Originally aired on NPR’s All Things Considered on February 15, 2016
In 2012, The United States Supreme Court ruled that it was cruel and unusual punishment for juvenile offenders to receive automatic sentences of life without the possibility of parole. But until a few weeks ago, it was uncertain whether the ruling applied retroactively. Now, a new decision from the high court puts those questions to rest.
As a teenager, Efren Paredes was convicted of murder and he’s been serving mandatory life without parole ever since. Now 42 years old, Paredes has spent the last 26 years of his life in Michigan prisons. And ever since the Supreme Court ruling in 2012, he’s been on pins and needles hoping he might get a shot at parole.
“Weeks turned into months and months turned into a couple years,” said Paredes. “It was difficult to deal with that.”
The Montgomery v Louisiana ruling will affect an estimated two thousand people already behind bars for convictions they received as juveniles. Now states will have to review sentences like Paredes, meaning release could become an option for all those who were sentenced to mandatory life without parole when they were juveniles.
The Supreme Court decisions point to science showing that the human brain isn’t fully formed until age 25. Underscoring teenager’s diminished culpability, and their unique capacity for change and rehabilitation.
But for Jody Robinson who runs the National Organization of Victims of Juvenile Murderers, the new ruling is a slap in the face.
“They’re saying it’s a wrong to throw them away and have them die in prison. What they’re saying to me when they say something like that is, ‘Your brother’s life was taken purposefully and cut short, and that doesn’t mean anything,’” said Robinson.
Robinson’s older brother, James Cotaling, was killed by a teen more than 25 years ago. Before January’s decision, she felt assured her days inside courtrooms were finally over. But if the offender is given a parolable sentence Robinson says she’ll have no choice but to fight that parole every time her brother’s murderer becomes eligible.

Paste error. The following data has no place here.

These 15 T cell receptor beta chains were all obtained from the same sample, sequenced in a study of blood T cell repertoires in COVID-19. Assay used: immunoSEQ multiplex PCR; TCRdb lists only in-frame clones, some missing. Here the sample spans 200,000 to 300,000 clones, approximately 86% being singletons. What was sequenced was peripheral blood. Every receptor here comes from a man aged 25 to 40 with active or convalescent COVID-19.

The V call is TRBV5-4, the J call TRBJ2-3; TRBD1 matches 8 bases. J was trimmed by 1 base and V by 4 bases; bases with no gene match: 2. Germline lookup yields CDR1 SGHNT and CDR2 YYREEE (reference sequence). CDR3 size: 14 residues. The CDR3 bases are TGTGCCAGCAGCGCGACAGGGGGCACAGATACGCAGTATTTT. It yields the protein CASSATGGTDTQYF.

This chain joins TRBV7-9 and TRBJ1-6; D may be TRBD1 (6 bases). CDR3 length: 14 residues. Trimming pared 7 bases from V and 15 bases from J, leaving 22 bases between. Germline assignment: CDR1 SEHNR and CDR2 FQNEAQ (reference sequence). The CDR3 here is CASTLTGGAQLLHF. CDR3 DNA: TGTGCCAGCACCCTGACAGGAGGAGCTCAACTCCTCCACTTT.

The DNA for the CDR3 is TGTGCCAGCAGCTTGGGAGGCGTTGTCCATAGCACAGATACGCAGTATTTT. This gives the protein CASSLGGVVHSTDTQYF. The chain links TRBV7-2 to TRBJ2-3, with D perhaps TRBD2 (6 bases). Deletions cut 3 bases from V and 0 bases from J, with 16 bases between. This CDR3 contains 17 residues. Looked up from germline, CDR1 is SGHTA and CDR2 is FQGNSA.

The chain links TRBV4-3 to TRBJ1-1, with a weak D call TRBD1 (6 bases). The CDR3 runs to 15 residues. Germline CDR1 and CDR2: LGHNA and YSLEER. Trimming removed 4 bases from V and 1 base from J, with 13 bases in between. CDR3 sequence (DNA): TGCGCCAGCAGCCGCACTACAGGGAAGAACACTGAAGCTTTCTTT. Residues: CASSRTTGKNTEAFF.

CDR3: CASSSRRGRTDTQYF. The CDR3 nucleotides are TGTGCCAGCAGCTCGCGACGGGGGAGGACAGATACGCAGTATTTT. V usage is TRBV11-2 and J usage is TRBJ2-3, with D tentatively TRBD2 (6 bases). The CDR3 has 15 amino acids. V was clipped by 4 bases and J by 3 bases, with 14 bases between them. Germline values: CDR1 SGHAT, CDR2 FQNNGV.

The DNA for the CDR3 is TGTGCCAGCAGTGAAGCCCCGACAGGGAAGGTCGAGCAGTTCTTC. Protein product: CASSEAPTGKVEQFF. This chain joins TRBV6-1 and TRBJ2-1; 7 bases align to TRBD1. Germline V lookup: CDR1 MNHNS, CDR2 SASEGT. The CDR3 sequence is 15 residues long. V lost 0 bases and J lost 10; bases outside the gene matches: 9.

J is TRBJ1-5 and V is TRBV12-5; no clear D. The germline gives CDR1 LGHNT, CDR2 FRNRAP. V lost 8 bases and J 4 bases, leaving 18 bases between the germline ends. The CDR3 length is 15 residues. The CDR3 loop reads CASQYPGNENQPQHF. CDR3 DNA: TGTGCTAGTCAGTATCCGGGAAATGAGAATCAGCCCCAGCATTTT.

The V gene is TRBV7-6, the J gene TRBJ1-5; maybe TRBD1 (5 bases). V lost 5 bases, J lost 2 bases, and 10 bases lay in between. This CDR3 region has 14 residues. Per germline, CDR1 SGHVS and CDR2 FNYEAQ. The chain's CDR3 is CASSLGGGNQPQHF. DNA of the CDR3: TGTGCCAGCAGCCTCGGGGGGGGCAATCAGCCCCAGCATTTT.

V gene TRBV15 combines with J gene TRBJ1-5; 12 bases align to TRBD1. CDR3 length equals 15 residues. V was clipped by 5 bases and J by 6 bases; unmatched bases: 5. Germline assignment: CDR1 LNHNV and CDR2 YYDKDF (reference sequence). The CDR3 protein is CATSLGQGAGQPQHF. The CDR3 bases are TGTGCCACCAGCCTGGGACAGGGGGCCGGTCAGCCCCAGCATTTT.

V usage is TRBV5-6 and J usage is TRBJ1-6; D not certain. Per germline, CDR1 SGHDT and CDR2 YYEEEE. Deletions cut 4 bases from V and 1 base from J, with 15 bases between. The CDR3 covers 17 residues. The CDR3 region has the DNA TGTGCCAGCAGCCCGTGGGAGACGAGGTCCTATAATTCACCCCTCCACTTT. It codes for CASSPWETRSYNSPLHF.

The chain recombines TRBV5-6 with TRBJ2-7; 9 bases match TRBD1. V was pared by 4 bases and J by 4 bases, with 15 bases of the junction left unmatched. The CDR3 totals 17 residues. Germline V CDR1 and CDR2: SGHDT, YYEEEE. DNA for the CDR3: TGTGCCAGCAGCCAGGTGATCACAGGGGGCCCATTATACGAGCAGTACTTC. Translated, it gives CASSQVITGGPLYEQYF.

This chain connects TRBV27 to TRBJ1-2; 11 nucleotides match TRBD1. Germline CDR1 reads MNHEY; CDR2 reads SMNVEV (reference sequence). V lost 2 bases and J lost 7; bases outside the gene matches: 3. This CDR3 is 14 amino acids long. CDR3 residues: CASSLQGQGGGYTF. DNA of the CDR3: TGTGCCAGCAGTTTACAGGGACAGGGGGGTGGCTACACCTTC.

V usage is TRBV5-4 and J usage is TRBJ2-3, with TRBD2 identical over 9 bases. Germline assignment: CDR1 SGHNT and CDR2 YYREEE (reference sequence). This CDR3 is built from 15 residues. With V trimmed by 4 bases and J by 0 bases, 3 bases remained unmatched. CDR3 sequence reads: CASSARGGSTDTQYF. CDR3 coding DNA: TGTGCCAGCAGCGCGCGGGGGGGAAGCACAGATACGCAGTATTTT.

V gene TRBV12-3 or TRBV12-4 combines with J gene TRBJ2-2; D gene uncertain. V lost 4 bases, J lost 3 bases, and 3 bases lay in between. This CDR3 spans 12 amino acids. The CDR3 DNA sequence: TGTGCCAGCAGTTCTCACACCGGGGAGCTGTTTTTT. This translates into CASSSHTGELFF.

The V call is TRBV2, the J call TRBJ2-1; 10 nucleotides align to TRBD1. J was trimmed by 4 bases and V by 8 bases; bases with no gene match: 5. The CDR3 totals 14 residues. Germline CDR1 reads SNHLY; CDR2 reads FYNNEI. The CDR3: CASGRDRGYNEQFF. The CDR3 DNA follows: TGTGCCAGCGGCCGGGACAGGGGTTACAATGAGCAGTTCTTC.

“Now I am the one sentenced to a life sentence,” said Robinson. “I could be back in court every two years for the rest of my life.”
Even before the Montgomery ruling, some states had already interpreted the earlier court decision retroactively.
Edel Gonzalez was one of the first juvenile lifters to be paroled in California. He spent 23 years in prison after participating in a carjacking when he was 16. He ran out in front of a Toyota Carolla, and when the driver refused to open her door, a fellow gang member shot her in the head.
“I live with that for the rest of my life and I will never forget that. It is hard to talk about it, and unfortunately I can’t take my actions back,” said Gonzalez.
Both the resentencing judge and parole officials pointed to Gonzalez’s remorse and his exemplary prison record as examples that he had rehabilitated himself. But Gonzalez says he understands that he still needs to prove himself to society as a whole.
“I know how society looks at people like me,” said Gonzalez. “That people like myself cannot be rehabilitated. But because we’re young and as we grow up we do change. We learn.”
Jody Kent Lavy, who directs the Campaign for the Fair Sentencing of Youth, hopes judges will keep an open mind when it comes to re-sentencing youth offenders.
“The work is to insure that judges and parole board officials really embrace this notion that kids are different and that the unique characteristics of children really counsel against these very extreme and harsh punishments,” said Lavy.
Efren Paredes tells fellow juvenile lifers they have to be patient as state officials review their cases.
“You know I tell guys, if you’ve waited 20 years you can wait a few more months for this thing to get resolved,” said Paredes.
Within six months, Paredes could be resentenced and become eligible for parole, or Michigan prosecutors have the option to argue for life without parole all over again. Except now, they’ll have to satisfy tougher standards laid out by the high court, proving that a young offender is incorrigible —-with no hope of being rehabilitated.